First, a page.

But what differentiates Harry's character from that of Dolores Umbridge is that he knows that he has within him the possibility to do evil and that he must make choices and take responsibility for them. Dolores Umbridge, on the other hand sees herself as the epitome of sweetness and light. She is sure of her own righteousness, and therefore puts the responsibility for her evil acts on others. This "cloying sweetness" is made plain by her dress and her manner and the way she drinks her tea--with 3 heaping teaspoons full of sugar. Her character is a demonstration of the difference between "goodness" and "niceness." We tend to equate the two but they aren't necessarily the same.

At the end of the movie, Harry has the opportunity to inflict the forbidden cruciatus curse on a witch who has just murdered his godfather. And he is tempted to use it by Voldemort. But in the end he chooses not to do so. And in making the choice, he takes responsibility for what he does, which the opposite of what Umbridge does when the opportunity presented itself to her.

I believe that it is this quality of the mythic hero's journey that makes the story of Harry Potter so compelling to so many of us. We can look at the world situation around us and see all of the elements of the story in our reality. We, too, know that there is evil approaching. And we have some leaders who would like to deny that. And we, too, are reluctant to use that label--evil--because we know that we have the same capacity within ourselves.

It's all there. But what really got my attention was how well Rowling understands that most of us confuse "nice" with "good." And so the overdone "sweetness" of Dolores Umbridge is funny and scary at the same time. It is so unexpected. But it shouldn't be.

And then there is our expectation that a "good" woman should be "nice"...but that's a different blog entry.

Tuesday, July 10, 2007

Rejecting "Pomo": Another Reason to Homeschool

My post-secondary education has been mostly in the sciences. I hold degrees in Geology, Biology, and now, I am studying in the neurosciences.

Now, some of you--the ones who spent your mornings in English Literature classes and your afternoons playing Frisbee on the Quad while we poor science geeks were in physics labs quantifying the forces on said toy (you know who you are)--might say: "I'm sorry. You missed a lot."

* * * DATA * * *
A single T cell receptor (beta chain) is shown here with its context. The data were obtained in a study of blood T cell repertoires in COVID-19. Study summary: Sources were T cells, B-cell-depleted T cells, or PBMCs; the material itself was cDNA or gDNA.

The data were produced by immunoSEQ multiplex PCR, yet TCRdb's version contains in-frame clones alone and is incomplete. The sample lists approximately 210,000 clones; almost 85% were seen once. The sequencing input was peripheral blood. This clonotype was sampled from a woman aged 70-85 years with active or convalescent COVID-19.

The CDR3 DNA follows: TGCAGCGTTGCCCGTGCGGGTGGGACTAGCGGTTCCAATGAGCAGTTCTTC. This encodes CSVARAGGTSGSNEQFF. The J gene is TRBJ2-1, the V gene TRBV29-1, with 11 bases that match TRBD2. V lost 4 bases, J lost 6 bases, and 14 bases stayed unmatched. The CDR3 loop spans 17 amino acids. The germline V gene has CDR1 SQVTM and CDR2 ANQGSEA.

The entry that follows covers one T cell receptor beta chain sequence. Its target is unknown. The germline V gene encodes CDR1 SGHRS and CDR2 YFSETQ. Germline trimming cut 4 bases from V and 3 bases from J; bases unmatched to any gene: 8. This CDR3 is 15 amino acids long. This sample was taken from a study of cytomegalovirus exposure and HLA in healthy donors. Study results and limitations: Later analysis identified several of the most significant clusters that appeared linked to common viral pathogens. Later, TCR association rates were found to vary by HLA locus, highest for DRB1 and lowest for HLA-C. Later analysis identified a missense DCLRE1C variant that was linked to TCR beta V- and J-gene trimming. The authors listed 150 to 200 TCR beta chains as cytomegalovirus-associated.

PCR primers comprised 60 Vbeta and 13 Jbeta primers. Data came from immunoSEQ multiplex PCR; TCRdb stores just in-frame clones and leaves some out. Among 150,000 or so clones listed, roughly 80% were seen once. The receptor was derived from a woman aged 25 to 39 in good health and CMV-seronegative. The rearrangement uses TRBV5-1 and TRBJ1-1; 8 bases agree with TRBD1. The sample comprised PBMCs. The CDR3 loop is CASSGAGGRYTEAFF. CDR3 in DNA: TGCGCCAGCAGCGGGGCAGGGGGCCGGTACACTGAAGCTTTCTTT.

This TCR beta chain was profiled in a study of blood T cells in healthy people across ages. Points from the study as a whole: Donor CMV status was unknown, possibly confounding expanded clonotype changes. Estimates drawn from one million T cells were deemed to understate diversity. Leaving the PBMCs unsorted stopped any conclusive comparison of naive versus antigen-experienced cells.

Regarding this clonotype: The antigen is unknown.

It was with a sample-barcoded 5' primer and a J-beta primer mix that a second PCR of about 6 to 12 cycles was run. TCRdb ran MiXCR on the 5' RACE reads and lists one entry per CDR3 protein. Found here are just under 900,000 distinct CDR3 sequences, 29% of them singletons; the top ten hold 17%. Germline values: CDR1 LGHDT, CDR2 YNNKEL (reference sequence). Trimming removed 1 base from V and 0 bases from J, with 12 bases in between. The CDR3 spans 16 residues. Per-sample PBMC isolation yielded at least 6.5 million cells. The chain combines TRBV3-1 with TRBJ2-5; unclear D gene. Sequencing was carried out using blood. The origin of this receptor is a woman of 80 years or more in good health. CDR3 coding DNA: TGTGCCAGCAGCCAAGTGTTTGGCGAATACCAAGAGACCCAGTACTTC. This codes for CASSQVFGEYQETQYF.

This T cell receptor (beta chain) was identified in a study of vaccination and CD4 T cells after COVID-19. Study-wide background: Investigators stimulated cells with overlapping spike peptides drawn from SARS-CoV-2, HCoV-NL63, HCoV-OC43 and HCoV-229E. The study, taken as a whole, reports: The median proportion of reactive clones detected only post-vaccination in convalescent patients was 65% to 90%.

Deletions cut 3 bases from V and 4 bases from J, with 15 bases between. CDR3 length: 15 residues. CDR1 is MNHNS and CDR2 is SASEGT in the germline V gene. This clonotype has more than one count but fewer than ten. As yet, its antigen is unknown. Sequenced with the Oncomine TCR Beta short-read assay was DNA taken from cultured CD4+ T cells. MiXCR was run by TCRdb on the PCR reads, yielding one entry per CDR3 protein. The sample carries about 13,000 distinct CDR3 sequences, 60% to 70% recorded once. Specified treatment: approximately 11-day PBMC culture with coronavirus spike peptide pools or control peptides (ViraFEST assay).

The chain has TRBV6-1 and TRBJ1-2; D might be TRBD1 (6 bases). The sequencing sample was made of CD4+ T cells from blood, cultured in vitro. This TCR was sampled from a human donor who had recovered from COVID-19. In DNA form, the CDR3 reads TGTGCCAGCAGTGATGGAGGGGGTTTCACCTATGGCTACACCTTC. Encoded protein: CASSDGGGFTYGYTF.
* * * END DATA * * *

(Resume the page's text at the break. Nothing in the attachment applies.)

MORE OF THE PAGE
And it is true. I missed the phenomenon called postmodernism--called "pomo" for short, according to Wickepedia. I did not learn it. I do not understand it. I cannot "grok" it. I try not to even think about it.

I know that's an evasion--but we all have our weaknesses.

But yesterday a set of books from Amazon--ordered a week ago by 2-day delivery (don't ask)--arrived. (If you insist on asking, the books were originally dispatched from Coffeyville, KS). One of the books was Who Killed Homer? (WHK) And that is the one that I started to read with my lunch yesterday.

Wow! I almost didn't get my afternoon work done. In fact, I admit that I took some shortcuts.
The book is about the rapid disappearance of an understanding of our culture's classical roots in American education. Publisher's Weekly puts it this way:

"...classicists Victor Davis Hanson and John Heath explain what has been killed, who did it, and why. They rescue the Greeks from postmodernist scholars who disparage the thought and art of these 'dead white European males'..." (paperback back cover).

I haven't finished the book yet, so I don't know if they actually "rescue the Greeks,"* but I did spend some reading time grappling with the problems presented by postmodernism. And now I am actually thinking about it. You know how it is: if you ignore entropy, it only gets worse. But at the same time that I was pretending that postmodernism would go away, or that, at least it did not affect me when I was teaching at the college, high school and elementary level, of course it was. Affecting me--that is.

From my reading about the term postmodernism--admittedly limited--and from the discussion of it in WKH, I will reduce it's complex and (according to Wickepedia) somewhat fluid definition to the essential idea that reality is socially constructed. All of it. In other words, the postmodernists think that Aristotle had it wrong: reality isn't really real. A is not A.